How important is the ‘sa’ password of MS SQL server against hacking?

I’m working now in software branch for construction industry. After years of working together with my customers, I have found out that the IT security at the construction area is not getting enough attention. The world is moving on mobility and automation, people are trying to remotely control all equipment, to make everything working automatically or just to control the work progress. Same things happen to construction field too. We’re planning, developing many products so that we could optimize the workflow, centralize data, minimize risk… at best to save time and money for our customers.

This trend is really nice but let’s take a look at following scenario: You’re driving along a highway. This highway will be widened for 2 more lanes of each direction. You’ll see a lot of workers, engineers and cranes, excavators, containers… along the construction area. Maybe you think that they are all belong to a big company but, the truth is, they aren’t. Most of construction areas are built by corporation of many small or medium companies. Therefore the equipment and peoples come from many different companies to a common network for working together . There is no domain for them at all. Just LAN, plug in and go!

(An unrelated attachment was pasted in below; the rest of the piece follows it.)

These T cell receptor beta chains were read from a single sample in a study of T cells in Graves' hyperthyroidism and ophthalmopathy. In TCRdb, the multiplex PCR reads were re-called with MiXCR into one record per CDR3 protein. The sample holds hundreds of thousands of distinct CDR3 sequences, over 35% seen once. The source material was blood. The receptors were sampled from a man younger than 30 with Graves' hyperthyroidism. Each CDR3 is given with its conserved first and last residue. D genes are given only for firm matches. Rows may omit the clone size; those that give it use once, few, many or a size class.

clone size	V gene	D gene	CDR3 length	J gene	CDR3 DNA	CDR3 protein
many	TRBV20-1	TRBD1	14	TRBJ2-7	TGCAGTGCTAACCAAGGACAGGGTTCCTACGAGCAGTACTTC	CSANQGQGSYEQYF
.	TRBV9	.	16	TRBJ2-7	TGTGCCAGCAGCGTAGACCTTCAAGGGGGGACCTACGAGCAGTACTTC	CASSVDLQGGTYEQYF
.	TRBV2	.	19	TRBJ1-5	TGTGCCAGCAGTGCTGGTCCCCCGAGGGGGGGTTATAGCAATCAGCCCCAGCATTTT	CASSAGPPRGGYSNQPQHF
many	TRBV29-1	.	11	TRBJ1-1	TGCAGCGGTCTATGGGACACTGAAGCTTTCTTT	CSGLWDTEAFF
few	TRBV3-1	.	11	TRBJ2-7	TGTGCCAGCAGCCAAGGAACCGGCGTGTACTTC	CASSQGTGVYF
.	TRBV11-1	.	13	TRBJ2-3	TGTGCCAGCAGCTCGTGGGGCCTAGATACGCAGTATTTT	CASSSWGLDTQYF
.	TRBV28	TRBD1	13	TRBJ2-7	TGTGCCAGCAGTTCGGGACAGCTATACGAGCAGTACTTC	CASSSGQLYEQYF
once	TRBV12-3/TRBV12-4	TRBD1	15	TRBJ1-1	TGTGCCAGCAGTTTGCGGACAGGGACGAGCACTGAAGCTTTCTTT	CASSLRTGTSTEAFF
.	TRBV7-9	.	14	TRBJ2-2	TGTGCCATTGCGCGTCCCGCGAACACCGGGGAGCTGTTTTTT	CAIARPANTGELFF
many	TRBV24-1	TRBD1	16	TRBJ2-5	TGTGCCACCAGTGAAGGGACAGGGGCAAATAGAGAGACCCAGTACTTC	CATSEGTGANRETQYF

In this scenario, how can we be sure, if the data we receive, are correct? How can we be sure, if our robots are not manipulated by a unknown hacker? How can we be sure that the data are not manipulated by someone? It’s very difficult. Today I would like to make an example demonstrating how this network can be hacked.

At construction area, IT department builds up a MS SQL Sever with SQL Authentification (of course there are no domain to use) and let it run innocently with ‘NT AUTHORITY\SYSTEM’. They set a SQL Account for a software with all administrator permissions because the software needs to create, backup, delete databases on server. The password was encrypted at connection string, no one can read it except the program. So they think everything is alright. Really?

1. ‘sa’ password can be read from memory

For any software, with any protocol, when they say that the password is required once and will work forever, that means the password will be either stored in plain text or in hash. For example, Yahoo Messenger doesn’t store the password in clear text, but in hash. However it doesn’t make sense either because I can take the hash and pass the authentication. Back to our case, we can really read clear text password from memory because SQL Server library still needs a clear text one for encrypting and sends hash to server for authentication. Let’s make an example.

Use Data Sources (ODBC) tool (Control Panel –> Administrative Tools –> Data Sources (ODBC)) on any Windows version to connect to a SQL server. Open that tool, go to ‘User DSN’ –> Add –> Scroll down to ‘SQL Server’ –> Next –> Select MS SQL server you want to connect –> Next –> Enter your SQL Authentication

ODBC SQL Authentication